By definition, \(\Phi \) is a homogeneous polynomial with integer coefficients, irreducible over \(\mathbb {Q}\), in the 20 coefficients of a general cubic f. Its specialization \(\Phi (f_1 + t f_2)\) is a non-constant polynomial in \(\mathbb {Q}[t]\), of degree \(\mathrm{deg}(X)\) in t. That polynomial divides \(\Psi (t)\) because Y lies in the real rank boundary. Since the latter is also irreducible over \(\mathbb {Q}\), we conclude that \(\Phi (f_1 + t f_2) = \gamma \cdot \Psi (t)\), where \(\gamma \) is a nonzero rational number. Hence \(\Phi \) has degree 40. We conclude that \(\mathrm{deg}(Y) = 40\), and therefore \( Y = \partial _\mathrm{alg}( \mathcal {R}_{4,3})\). \(\square \)

3.2 Quaternary quartics

Proposition 3.5

One component of the boundary \(\partial _{alg}\mathcal {R}_{4,4}\) equals the dual of a 24 dimensional variety of quartic symmetroids in \(\mathbb {P}^3\), that is, the surfaces whose defining polynomial is the determinant of a symmetric \(4\times 4\)-matrix of linear forms.

Proof

By Hilbert’s classification we know that for quaternary quartics the cone of positive forms \(P_{4,4}\) strictly contains the cone of sums of squares \(\Sigma _{4,4}\). Hence, the cone \(Q_{4,4}\) of sums of (arbitrary many—c.f. Remark 3.7) 4-th powers of linear forms, which is the convex hull of the Veronese and equals the dual \(P_{4,4}^*\), is strictly contained in the cone \(\Sigma _{4,4}^*\) of forms with psd catalecticant.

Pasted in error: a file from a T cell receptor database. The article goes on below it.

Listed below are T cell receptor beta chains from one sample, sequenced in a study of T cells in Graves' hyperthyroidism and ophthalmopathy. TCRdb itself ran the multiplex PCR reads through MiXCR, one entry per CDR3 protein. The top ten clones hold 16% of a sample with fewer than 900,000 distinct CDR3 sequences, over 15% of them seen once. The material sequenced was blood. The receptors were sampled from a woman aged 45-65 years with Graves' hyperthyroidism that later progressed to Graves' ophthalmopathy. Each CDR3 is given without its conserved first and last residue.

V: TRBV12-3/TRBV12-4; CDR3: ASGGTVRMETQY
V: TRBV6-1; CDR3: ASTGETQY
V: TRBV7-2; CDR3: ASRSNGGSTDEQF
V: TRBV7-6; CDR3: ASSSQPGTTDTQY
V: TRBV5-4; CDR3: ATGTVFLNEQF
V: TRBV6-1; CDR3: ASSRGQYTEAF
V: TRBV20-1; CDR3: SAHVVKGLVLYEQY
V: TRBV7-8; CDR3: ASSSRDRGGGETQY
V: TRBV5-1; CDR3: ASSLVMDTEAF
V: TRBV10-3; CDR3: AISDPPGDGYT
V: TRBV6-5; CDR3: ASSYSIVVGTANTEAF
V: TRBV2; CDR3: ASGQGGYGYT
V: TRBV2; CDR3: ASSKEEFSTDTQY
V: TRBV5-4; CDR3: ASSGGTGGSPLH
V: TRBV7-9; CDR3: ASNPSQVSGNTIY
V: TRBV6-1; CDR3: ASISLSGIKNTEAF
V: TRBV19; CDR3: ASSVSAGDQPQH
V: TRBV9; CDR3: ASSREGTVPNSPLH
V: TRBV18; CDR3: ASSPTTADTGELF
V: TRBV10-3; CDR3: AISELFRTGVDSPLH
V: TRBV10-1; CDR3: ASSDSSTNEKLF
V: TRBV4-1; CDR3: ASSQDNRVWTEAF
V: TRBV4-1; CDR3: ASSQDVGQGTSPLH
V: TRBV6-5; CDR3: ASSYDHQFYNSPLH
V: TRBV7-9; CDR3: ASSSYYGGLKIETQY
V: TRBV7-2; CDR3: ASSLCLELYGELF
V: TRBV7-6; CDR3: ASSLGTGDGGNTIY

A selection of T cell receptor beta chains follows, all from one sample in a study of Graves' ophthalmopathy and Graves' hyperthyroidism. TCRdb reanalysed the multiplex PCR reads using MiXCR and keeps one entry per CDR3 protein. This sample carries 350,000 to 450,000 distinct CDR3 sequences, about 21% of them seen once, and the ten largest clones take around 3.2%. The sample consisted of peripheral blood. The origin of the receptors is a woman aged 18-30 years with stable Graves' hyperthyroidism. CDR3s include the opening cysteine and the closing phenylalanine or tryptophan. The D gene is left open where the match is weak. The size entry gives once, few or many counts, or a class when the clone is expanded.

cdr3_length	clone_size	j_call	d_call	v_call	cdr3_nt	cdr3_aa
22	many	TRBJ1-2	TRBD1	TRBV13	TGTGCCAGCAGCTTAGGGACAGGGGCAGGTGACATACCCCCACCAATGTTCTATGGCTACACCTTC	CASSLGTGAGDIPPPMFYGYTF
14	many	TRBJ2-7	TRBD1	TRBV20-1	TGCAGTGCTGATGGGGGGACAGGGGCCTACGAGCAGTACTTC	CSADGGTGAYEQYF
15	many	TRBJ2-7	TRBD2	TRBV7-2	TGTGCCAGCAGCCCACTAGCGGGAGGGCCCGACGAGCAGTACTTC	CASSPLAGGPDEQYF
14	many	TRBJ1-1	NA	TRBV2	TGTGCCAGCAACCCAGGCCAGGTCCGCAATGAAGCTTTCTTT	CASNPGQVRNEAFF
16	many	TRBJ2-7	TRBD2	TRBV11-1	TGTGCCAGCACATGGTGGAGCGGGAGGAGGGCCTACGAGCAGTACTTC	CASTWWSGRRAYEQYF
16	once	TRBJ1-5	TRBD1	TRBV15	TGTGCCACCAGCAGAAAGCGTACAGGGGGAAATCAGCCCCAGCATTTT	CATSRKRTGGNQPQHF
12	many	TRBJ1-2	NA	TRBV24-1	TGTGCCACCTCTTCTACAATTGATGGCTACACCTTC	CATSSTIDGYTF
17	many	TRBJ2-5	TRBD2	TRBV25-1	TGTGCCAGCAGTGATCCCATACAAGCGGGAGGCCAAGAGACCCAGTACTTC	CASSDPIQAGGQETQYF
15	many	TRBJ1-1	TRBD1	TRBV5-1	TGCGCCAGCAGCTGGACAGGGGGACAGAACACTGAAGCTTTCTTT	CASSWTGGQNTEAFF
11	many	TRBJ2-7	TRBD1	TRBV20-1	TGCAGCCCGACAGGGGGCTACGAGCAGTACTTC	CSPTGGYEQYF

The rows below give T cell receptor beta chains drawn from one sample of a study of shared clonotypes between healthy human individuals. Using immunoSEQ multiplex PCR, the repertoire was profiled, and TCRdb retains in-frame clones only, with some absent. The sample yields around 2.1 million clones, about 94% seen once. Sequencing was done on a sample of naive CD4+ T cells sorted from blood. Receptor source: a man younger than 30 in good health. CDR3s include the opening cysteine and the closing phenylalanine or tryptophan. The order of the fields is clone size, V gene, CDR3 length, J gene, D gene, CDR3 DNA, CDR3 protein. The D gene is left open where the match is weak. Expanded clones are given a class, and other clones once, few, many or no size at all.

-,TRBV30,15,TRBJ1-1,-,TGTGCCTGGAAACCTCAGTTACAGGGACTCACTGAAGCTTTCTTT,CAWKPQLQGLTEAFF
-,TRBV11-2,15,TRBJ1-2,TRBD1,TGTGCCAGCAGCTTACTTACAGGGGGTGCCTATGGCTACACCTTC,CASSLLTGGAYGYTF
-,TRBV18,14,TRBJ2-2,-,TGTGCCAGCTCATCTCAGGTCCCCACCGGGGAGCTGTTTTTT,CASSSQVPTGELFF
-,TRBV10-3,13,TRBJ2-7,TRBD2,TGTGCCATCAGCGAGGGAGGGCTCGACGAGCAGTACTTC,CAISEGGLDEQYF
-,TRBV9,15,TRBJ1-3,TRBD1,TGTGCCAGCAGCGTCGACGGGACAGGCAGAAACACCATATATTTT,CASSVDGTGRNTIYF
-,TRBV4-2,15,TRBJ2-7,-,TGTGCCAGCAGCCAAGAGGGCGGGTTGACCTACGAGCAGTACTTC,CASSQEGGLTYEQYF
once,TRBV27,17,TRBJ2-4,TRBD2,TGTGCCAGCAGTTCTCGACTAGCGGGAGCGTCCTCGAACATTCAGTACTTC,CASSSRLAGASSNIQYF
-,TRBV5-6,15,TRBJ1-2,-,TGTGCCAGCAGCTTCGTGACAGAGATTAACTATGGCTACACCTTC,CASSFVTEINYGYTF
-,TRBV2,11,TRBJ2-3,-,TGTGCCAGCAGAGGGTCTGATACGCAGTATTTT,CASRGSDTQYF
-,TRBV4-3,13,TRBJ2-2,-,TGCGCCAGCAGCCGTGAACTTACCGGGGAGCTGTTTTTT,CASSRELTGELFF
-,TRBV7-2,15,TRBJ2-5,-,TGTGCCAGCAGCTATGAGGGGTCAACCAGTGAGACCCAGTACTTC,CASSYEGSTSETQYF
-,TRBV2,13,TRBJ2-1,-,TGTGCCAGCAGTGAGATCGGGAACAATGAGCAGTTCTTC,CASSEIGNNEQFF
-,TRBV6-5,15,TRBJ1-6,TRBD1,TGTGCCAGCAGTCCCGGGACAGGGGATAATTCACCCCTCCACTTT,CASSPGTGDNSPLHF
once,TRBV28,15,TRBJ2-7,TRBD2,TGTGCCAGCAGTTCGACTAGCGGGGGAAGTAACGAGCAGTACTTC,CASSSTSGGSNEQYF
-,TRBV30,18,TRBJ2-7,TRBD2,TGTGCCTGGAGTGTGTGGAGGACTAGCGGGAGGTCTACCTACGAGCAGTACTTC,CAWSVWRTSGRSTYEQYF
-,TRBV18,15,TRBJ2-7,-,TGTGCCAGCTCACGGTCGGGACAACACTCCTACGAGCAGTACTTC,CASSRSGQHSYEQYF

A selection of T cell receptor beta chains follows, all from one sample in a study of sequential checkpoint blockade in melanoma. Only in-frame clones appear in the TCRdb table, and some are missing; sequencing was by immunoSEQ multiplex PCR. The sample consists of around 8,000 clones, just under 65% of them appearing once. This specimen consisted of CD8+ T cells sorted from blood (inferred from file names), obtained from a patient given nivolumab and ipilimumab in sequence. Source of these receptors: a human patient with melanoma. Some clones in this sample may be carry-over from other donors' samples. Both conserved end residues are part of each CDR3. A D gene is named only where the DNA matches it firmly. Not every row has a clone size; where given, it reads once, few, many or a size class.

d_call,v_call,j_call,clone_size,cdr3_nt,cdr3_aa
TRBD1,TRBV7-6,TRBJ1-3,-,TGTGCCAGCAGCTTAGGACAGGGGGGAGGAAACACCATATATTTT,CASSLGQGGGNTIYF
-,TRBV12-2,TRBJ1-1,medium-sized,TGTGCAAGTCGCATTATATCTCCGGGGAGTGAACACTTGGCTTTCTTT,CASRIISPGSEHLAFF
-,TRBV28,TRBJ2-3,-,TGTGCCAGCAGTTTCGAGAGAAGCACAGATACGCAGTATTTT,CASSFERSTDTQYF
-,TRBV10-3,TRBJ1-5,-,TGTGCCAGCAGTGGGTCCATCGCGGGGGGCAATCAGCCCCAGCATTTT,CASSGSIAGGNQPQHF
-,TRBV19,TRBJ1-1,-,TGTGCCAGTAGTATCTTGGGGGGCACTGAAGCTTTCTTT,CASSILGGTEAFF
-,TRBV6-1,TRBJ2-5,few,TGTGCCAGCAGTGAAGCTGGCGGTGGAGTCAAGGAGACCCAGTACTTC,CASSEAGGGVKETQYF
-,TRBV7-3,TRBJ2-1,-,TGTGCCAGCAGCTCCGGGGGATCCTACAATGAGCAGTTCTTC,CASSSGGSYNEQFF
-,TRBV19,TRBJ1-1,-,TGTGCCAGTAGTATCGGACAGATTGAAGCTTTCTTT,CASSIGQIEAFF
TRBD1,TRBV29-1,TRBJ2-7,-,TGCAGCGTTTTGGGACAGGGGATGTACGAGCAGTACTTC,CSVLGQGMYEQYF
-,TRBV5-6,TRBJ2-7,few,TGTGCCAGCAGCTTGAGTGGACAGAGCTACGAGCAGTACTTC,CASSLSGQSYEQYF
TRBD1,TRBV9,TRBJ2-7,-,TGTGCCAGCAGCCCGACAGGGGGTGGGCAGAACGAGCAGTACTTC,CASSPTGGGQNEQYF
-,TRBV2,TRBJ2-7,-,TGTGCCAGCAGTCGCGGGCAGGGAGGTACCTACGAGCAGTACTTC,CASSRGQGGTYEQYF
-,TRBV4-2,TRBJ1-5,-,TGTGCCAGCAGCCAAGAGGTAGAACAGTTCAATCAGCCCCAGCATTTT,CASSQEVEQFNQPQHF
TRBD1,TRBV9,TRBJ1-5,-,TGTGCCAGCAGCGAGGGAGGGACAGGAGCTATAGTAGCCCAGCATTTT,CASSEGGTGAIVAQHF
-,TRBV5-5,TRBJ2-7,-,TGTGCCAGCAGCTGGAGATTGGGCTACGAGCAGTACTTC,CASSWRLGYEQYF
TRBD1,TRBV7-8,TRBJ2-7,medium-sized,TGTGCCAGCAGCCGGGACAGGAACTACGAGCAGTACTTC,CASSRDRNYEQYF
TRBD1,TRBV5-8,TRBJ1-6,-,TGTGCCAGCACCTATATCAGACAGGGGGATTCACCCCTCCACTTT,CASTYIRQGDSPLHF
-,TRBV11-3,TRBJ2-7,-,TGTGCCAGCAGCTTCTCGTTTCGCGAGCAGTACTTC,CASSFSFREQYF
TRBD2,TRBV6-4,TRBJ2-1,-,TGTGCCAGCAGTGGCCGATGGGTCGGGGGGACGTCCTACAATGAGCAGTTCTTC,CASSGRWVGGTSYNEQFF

The boundary of \(Q_{4,4}\) has two components. One (that is not interesting for our purposes) is the boundary of \(\Sigma _{4,4}^*\) given by the determinant of the catalecticant. The other one, which we denote by B, is the dual of the Zariski closure of the extremal rays of \(P_{4,4}{\setminus }\Sigma _{4,4}\)—the variety of quartic symmetroids in \(\mathbb {P}^3\) by [Blekherman et al. (2012), Theorem 3].

The forms in \(\Sigma _{4,4}^*{\setminus } Q_{4,4}\) are obviously of real rank greater than 10, as they are not sums of powers by definition, and any other presentation would contradict the signature of the catalecticant. Further a generic point of B has real rank at most 10 by [Blekherman et al. (2012), Proposition 7]. Changing the linear forms of the Waring decomposition of quartics in B we obtain a Zariski dense set of forms of real rank at most 10, intersecting B in a relatively open set, which proves the proposition. \(\square \)

The following lemma is well-known to experts. We present a sketch of a proof based on [Blekherman et al. 2013, Lemma 4.18].

Lemma 3.6

For all positive integer k, the following set
$$\begin{aligned} C_{k,2d}:=\left\{ ~\sum _{i=1}^k\lambda _i\ell _i^{2d}\in S^{2d}(V^*)~|~\lambda _i\in \mathbb {R}_{\ge 0},~ \ell _i\in V^*~ \right\} \end{aligned}$$